Citizens With Disabilities - Ontario


Smoking Pot To Ease MS Symptoms May Impair Mental Acuity, Study Suggests

TORONTO - Some people with multiple sclerosis have turned to street marijuana in a bid to ease pain and other symptoms of the disabling neurological disorder, but new research suggests smoking pot may further harm already vulnerable cognitive abilities.

The study compared mental skills and emotional status of MS patients who smoked cannabis for symptom relief against others with the disease who did not use the illicit street drug.

"We found that the individuals who smoked cannabis performed more poorly on the tests that measured the speed of thinking, speed of cognition, speed of information processing," said co-investigator Dr. Anthony Feinstein.

"So they were not as quick when it came to their thinking."

Feinstein, a neuropsychiatrist at Sunnybrook Health Sciences Centre in Toronto, said study subjects who partook of the weed were about 50 per cent slower on average in cognitive tests than non-marijuana users.

"We also found that the group that smoked cannabis had a higher lifetime prevalence of psychiatric disorders in general," he said, referring to depression, anxiety and other mood alterations.

"Now we don't know whether it was the cannabis that led to this disorder or the disorder was there before they smoked cannabis, so we couldn't really attribute the direction of that relationship. It was just an association."

Multiple sclerosis affects an estimated 55,000 to 75,000 Canadians, the majority of them female. Depending on its severity, MS can cause vision disturbances, pain, co-ordination problems, muscle stiffness and spasticity, and partial or complete paralysis. The disorder can also impair mood and cognitive abilities.

Feinstein said the researchers undertook the study of cannabis, which is even prescribed by some MS physicians under Canada's Medical Marijuana Access Regulations, to determine its effects on patients.

To conduct the study, published online Wednesday in the journal Neurology, they enrolled 140 people with MS, 10 of whom had smoked marijuana within the previous month and were defined as current users.

The pot smokers were each matched by age, sex, length of time they had MS, and level of physical and neurological disability with four other MS patients who did not use the drug. Subjects had a mean age of about 35 and almost three-quarters were female.

The researchers then evaluated the participants for emotional problems such as depression, anxiety and other psychiatric disorders. They also tested the participants' thinking skills and memory.

While pot users scored more poorly compared to non-users, Feinstein conceded the researchers don't know for sure that it was the cannabis and not the natural progression of MS behind the toking patients' reduced mental acuity.

"I don't think you can have any definitive result on the basis of 10 subjects. It's just an interesting observation," he acknowledged. "Having said that ... there were no differences between the cannabis smokers and the non-cannabis smokers when it came to the MS disease and there were no demographic differences."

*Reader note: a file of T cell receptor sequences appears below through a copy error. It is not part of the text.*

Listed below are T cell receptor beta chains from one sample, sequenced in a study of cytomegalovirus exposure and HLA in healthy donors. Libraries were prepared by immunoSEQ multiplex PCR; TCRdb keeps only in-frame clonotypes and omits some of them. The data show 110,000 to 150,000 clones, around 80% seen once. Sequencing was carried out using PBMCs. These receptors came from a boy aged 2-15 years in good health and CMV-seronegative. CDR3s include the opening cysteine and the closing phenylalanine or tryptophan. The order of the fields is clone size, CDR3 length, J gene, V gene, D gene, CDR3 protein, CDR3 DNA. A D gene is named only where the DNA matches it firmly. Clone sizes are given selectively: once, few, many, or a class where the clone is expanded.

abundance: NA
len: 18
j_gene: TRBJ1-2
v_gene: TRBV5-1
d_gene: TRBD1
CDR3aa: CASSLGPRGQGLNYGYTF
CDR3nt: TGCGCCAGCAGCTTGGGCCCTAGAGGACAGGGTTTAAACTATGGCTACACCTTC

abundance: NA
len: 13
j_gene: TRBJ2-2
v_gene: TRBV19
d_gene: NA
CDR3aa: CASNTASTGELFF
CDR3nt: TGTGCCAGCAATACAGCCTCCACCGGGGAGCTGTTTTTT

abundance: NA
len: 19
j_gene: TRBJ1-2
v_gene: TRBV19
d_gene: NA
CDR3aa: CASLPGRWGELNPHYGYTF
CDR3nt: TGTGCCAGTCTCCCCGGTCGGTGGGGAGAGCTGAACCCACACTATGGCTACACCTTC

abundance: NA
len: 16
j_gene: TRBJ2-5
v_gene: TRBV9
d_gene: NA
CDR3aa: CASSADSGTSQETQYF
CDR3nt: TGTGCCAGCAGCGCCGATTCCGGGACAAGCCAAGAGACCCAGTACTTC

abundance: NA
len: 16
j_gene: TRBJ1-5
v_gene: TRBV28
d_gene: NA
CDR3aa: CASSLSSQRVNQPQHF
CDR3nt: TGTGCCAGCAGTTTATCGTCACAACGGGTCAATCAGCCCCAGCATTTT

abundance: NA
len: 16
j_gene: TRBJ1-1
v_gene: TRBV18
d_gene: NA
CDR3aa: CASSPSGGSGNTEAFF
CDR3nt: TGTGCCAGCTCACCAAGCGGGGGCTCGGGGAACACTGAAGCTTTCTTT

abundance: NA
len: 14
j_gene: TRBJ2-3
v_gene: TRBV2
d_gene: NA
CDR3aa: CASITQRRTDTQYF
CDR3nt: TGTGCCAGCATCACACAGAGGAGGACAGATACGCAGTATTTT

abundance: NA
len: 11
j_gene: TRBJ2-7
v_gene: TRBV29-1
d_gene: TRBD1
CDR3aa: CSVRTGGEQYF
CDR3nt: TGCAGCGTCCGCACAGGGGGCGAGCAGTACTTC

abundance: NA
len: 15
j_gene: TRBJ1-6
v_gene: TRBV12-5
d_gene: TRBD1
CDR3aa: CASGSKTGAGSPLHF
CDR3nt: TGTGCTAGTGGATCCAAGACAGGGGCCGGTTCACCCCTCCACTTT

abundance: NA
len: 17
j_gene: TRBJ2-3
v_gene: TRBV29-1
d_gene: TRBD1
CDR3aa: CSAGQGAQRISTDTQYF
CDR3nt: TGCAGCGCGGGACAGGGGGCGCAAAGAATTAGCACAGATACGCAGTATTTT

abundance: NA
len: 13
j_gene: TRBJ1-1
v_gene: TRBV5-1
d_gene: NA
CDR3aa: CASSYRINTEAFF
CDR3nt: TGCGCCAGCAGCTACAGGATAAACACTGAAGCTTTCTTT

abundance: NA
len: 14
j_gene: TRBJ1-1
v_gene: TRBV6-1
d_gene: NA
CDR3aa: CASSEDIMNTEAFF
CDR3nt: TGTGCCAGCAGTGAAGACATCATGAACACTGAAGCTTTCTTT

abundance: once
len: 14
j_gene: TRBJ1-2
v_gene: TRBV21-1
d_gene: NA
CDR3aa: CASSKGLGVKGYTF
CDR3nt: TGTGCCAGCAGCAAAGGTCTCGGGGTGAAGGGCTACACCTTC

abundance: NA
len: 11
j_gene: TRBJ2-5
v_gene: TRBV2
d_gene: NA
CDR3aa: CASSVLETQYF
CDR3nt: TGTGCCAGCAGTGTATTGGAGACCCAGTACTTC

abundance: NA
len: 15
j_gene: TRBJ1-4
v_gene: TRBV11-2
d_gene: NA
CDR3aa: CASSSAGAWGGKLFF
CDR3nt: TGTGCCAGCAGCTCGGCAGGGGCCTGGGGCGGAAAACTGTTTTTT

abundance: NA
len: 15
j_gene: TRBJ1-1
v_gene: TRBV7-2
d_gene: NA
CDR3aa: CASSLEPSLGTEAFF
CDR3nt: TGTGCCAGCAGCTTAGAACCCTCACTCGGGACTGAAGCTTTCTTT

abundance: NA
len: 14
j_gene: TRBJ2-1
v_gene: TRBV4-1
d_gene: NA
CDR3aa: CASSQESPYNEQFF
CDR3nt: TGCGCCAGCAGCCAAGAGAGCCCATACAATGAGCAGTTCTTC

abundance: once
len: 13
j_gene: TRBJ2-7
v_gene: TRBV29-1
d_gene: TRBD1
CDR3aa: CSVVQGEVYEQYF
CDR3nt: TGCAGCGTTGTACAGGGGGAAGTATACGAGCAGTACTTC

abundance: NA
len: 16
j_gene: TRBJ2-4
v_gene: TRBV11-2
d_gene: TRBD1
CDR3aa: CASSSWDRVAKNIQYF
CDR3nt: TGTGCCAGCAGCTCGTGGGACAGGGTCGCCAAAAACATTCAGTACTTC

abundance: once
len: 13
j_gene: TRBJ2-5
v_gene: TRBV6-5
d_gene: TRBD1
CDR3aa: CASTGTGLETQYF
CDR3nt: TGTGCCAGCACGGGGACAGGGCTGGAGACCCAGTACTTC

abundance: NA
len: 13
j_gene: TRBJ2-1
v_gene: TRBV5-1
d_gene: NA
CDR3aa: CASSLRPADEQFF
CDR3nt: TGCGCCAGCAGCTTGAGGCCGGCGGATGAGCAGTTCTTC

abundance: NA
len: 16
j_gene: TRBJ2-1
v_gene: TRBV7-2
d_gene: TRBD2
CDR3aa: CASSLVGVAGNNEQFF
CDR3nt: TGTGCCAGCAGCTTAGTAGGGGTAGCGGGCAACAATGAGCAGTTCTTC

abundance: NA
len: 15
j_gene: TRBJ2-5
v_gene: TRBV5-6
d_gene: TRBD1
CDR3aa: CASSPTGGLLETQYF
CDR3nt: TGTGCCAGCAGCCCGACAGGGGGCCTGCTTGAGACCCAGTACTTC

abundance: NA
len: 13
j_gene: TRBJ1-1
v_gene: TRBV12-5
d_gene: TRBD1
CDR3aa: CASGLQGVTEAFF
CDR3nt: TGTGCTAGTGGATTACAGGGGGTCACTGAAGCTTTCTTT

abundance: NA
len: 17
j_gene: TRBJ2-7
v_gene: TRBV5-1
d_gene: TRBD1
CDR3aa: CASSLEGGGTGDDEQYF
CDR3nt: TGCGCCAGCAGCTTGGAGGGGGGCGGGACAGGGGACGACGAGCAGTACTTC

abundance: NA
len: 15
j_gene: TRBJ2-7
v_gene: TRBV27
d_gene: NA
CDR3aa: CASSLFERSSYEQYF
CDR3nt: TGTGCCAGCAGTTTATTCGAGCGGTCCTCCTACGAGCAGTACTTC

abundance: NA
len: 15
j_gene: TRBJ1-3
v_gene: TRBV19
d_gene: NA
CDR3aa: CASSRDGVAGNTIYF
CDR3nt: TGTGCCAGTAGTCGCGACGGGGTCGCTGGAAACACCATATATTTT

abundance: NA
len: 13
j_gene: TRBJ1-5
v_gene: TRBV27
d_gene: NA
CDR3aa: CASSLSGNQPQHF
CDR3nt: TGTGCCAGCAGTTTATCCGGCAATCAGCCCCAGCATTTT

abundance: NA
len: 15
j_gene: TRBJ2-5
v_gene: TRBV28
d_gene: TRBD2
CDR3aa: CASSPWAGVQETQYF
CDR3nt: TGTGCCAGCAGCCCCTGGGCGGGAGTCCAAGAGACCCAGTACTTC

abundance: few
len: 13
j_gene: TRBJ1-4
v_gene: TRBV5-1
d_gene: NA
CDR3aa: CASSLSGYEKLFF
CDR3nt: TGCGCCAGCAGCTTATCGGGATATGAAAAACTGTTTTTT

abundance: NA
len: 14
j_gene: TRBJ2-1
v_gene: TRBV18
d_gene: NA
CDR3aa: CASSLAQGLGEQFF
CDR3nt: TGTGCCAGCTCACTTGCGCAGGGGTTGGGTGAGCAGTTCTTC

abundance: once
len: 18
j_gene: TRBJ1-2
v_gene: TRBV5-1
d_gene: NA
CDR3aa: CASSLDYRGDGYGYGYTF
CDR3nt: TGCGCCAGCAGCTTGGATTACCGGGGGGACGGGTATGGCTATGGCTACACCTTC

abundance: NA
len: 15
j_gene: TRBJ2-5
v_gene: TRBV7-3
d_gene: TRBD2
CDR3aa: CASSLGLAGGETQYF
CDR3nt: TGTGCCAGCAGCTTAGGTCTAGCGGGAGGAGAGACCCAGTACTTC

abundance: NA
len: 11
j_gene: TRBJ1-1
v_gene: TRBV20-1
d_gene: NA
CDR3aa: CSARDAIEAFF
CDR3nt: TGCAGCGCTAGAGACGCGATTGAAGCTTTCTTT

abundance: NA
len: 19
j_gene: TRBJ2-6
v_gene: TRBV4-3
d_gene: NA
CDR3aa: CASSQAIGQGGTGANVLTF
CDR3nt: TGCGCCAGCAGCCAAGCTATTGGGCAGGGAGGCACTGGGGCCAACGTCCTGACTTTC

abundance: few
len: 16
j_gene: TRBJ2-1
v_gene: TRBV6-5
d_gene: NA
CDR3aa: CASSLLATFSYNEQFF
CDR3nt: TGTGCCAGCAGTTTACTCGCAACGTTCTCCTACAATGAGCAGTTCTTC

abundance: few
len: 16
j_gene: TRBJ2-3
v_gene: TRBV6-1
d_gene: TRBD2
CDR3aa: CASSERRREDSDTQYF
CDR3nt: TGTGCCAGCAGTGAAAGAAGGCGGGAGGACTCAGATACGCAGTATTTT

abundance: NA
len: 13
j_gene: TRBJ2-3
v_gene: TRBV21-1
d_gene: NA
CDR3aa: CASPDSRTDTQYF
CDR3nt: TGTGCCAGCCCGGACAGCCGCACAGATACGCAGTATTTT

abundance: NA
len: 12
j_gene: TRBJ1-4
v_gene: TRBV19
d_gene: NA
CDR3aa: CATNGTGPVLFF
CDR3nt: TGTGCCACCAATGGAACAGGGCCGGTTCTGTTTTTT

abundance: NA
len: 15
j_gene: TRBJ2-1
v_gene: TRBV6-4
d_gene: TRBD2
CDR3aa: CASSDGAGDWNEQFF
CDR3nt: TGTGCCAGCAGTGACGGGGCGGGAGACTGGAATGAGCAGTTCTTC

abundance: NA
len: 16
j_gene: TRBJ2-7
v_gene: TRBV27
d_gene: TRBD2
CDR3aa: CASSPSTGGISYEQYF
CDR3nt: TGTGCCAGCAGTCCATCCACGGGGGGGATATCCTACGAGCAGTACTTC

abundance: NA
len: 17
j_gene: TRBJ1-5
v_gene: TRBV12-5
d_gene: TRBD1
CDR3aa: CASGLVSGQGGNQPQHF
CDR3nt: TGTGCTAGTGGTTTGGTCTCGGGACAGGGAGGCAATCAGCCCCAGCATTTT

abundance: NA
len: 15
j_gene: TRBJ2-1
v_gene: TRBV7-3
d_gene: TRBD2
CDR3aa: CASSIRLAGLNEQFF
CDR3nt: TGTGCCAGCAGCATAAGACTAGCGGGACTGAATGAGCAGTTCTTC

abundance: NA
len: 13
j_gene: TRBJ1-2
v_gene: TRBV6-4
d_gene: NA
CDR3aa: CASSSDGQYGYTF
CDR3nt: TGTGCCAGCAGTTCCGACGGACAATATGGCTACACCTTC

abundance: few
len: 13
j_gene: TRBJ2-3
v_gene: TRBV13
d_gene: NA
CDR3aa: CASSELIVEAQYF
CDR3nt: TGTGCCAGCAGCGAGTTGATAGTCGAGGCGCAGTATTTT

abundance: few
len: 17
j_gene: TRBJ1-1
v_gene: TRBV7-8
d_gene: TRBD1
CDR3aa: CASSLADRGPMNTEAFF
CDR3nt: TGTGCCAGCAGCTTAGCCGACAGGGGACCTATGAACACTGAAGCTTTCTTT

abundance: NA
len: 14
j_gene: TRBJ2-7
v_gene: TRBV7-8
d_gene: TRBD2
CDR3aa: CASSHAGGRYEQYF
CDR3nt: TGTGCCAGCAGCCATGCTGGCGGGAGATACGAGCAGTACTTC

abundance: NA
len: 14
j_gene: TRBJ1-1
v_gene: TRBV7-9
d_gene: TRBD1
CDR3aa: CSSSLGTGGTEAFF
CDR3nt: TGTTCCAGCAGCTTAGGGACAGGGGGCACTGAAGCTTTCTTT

"But the one difference came when we tested them cognitively. So that's where the suggestion comes from, that smoked cannabis might be bad for your cognition."

Feinstein said that while the researchers are not going to make any "absolute statements" based on the findings from 10 patients, the study makes it clear a larger study is needed to see if their findings can be replicated.

Dr. Virginia Devonshire, director of the University of British Columbia MS clinic, called the study interesting, but agreed there were too few participants to draw a strong conclusion on the possible negative effects of marijuana.

"People who have cognitive impairment who are starting to notice those cognitive differences also tend to report more anxiety, more depression," she said from Vancouver. "Are they perhaps more likely to become cannabis users because of that?"

"So you don't know in the beginning are you looking at different levels of cognitive impairment before people started smoking cannabis?"

Still, she said prescription drugs - pills and an oral spray - that contain the active cannabinoid found in marijuana are known to cause drowsiness and to dull mental agility.

"And I think what this study highlights for the patients who are sort of using cannabis on their own is that it's not that simple," said Devonshire, who advises her patients that marijuana is like any other drug or medication: "You have to know that the benefits are going to outweigh the side-effects."

Aprile Royal, a spokeswoman for the MS Society of Canada, said that despite the study's small size, its findings are significant in that they deal with an issue of concern to the organization that advocates for patients - an area she said needs much more research.

"It's been suggested that it helps things like some of the pain syndromes, that it helps spasticity, that it helps mood," said Royal, noting that there is no data on how many Canadians with MS use pot. "This is all kind of anecdotal information we have out there."

"But I think we have to keep in mind that we have really good tried-and-true, more traditional therapies, medications, that are highly effective in the hands of a skilled practitioner."

"And certainly it would always be best advised that one had exhausted all the therapies that we know so much more about and then have a good conversation with a physician before going to any alternatives, just to be sure that you've explored all the possibilities."

Reproduced from

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